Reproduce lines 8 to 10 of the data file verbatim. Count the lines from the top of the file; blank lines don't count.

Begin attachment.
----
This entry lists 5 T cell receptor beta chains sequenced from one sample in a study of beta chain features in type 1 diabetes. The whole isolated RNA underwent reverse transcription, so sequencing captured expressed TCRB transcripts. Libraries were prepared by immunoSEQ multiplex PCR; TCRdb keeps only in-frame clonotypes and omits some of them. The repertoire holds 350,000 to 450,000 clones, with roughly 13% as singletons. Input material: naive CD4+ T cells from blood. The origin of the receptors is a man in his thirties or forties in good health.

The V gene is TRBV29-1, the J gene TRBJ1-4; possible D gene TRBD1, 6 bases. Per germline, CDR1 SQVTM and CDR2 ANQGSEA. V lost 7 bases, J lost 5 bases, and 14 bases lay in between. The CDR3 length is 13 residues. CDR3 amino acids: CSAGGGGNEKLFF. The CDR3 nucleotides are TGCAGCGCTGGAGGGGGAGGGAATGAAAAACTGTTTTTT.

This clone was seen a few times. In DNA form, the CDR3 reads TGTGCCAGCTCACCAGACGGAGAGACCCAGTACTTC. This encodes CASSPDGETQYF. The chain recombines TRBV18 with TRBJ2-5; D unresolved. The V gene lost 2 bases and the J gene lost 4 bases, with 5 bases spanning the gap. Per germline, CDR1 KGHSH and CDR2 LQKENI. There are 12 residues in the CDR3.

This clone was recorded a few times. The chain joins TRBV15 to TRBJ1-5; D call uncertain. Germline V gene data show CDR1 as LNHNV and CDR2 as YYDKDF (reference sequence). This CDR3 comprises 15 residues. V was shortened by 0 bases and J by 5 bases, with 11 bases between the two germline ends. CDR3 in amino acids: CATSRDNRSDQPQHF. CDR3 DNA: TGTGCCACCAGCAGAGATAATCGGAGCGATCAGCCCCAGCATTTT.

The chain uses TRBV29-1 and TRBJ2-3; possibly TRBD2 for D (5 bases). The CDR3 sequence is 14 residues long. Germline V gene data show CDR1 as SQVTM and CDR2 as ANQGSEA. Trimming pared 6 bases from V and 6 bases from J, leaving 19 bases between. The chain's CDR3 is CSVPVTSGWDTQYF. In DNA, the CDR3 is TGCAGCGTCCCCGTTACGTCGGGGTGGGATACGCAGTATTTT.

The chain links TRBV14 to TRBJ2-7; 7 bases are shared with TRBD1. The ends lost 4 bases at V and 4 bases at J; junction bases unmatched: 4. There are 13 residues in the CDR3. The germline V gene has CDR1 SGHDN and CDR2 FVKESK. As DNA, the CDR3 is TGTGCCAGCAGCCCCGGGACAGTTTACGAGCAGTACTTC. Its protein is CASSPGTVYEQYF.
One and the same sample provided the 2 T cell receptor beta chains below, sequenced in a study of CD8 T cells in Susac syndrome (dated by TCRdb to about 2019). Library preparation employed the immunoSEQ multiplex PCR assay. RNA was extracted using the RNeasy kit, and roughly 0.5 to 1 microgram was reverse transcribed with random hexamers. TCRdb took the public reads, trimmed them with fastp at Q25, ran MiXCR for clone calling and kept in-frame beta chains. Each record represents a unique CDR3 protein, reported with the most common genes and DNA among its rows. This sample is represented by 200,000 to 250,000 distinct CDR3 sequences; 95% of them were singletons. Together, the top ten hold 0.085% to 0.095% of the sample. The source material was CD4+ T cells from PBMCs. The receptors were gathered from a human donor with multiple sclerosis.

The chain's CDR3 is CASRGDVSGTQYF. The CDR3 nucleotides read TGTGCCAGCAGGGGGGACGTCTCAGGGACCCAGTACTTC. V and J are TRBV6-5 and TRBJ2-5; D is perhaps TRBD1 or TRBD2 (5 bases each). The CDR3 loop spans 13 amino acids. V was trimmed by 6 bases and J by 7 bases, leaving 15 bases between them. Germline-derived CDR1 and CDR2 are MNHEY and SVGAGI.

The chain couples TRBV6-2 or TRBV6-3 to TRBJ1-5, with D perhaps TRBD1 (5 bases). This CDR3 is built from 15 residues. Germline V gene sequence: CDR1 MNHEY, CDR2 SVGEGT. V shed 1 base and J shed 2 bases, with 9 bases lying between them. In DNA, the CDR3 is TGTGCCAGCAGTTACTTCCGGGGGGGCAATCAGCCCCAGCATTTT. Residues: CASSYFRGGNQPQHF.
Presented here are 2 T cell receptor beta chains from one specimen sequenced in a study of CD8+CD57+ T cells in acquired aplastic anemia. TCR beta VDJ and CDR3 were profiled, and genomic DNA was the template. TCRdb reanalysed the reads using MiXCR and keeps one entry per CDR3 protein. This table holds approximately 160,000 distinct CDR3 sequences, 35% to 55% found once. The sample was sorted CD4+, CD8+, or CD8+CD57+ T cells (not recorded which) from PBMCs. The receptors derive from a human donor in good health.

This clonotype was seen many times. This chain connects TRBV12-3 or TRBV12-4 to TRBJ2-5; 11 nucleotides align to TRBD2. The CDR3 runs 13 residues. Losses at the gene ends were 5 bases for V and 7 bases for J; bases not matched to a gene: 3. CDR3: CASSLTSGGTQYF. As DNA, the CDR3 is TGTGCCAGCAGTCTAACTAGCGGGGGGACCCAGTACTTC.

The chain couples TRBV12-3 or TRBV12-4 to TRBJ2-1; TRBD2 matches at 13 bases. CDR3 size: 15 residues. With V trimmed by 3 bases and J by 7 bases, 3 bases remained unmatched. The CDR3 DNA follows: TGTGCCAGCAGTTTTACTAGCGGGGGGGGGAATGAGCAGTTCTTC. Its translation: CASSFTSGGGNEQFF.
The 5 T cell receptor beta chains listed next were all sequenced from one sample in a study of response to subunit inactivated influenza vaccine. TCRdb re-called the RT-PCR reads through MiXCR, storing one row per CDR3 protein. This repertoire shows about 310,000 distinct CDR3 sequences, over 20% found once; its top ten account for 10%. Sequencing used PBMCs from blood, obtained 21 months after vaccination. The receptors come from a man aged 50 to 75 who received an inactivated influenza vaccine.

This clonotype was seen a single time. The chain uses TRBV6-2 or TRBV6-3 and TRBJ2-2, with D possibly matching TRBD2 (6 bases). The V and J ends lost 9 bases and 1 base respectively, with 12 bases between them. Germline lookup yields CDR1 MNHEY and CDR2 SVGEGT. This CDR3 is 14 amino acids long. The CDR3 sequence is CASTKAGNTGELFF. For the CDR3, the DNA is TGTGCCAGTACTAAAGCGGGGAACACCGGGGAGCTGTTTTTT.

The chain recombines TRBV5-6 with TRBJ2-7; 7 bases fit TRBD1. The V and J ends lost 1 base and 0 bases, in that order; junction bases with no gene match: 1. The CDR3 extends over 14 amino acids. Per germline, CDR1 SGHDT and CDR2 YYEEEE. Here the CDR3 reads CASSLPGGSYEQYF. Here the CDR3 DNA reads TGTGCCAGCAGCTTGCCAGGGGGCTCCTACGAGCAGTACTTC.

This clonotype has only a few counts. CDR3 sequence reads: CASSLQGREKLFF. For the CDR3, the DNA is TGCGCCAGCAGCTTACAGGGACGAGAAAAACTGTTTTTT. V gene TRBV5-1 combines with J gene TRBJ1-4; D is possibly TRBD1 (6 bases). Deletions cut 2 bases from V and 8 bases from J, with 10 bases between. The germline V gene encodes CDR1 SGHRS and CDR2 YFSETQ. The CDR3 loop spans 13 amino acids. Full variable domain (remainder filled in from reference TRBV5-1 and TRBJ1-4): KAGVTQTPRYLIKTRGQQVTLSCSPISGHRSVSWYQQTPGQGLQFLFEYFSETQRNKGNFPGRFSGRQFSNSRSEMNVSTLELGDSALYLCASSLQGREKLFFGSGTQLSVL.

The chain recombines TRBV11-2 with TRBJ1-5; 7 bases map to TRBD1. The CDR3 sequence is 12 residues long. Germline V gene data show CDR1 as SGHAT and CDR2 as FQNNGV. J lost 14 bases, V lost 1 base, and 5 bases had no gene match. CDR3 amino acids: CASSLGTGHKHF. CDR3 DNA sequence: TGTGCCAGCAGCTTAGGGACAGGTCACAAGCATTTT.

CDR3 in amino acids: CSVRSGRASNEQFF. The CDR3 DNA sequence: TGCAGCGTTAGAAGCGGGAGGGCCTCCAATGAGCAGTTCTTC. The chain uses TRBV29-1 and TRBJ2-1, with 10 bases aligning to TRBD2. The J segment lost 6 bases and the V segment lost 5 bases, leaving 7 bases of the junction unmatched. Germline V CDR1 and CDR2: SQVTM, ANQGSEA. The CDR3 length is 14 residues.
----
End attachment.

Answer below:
The chain's CDR3 is CASRGDVSGTQYF. The CDR3 nucleotides read TGTGCCAGCAGGGGGGACGTCTCAGGGACCCAGTACTTC. V and J are TRBV6-5 and TRBJ2-5; D is perhaps TRBD1 or TRBD2 (5 bases each). The CDR3 loop spans 13 amino acids. V was trimmed by 6 bases and J by 7 bases, leaving 15 bases between them. Germline-derived CDR1 and CDR2 are MNHEY and SVGAGI.

The chain couples TRBV6-2 or TRBV6-3 to TRBJ1-5, with D perhaps TRBD1 (5 bases). This CDR3 is built from 15 residues. Germline V gene sequence: CDR1 MNHEY, CDR2 SVGEGT. V shed 1 base and J shed 2 bases, with 9 bases lying between them. In DNA, the CDR3 is TGTGCCAGCAGTTACTTCCGGGGGGGCAATCAGCCCCAGCATTTT. Residues: CASSYFRGGNQPQHF.
Presented here are 2 T cell receptor beta chains from one specimen sequenced in a study of CD8+CD57+ T cells in acquired aplastic anemia. TCR beta VDJ and CDR3 were profiled, and genomic DNA was the template. TCRdb reanalysed the reads using MiXCR and keeps one entry per CDR3 protein. This table holds approximately 160,000 distinct CDR3 sequences, 35% to 55% found once. The sample was sorted CD4+, CD8+, or CD8+CD57+ T cells (not recorded which) from PBMCs. The receptors derive from a human donor in good health.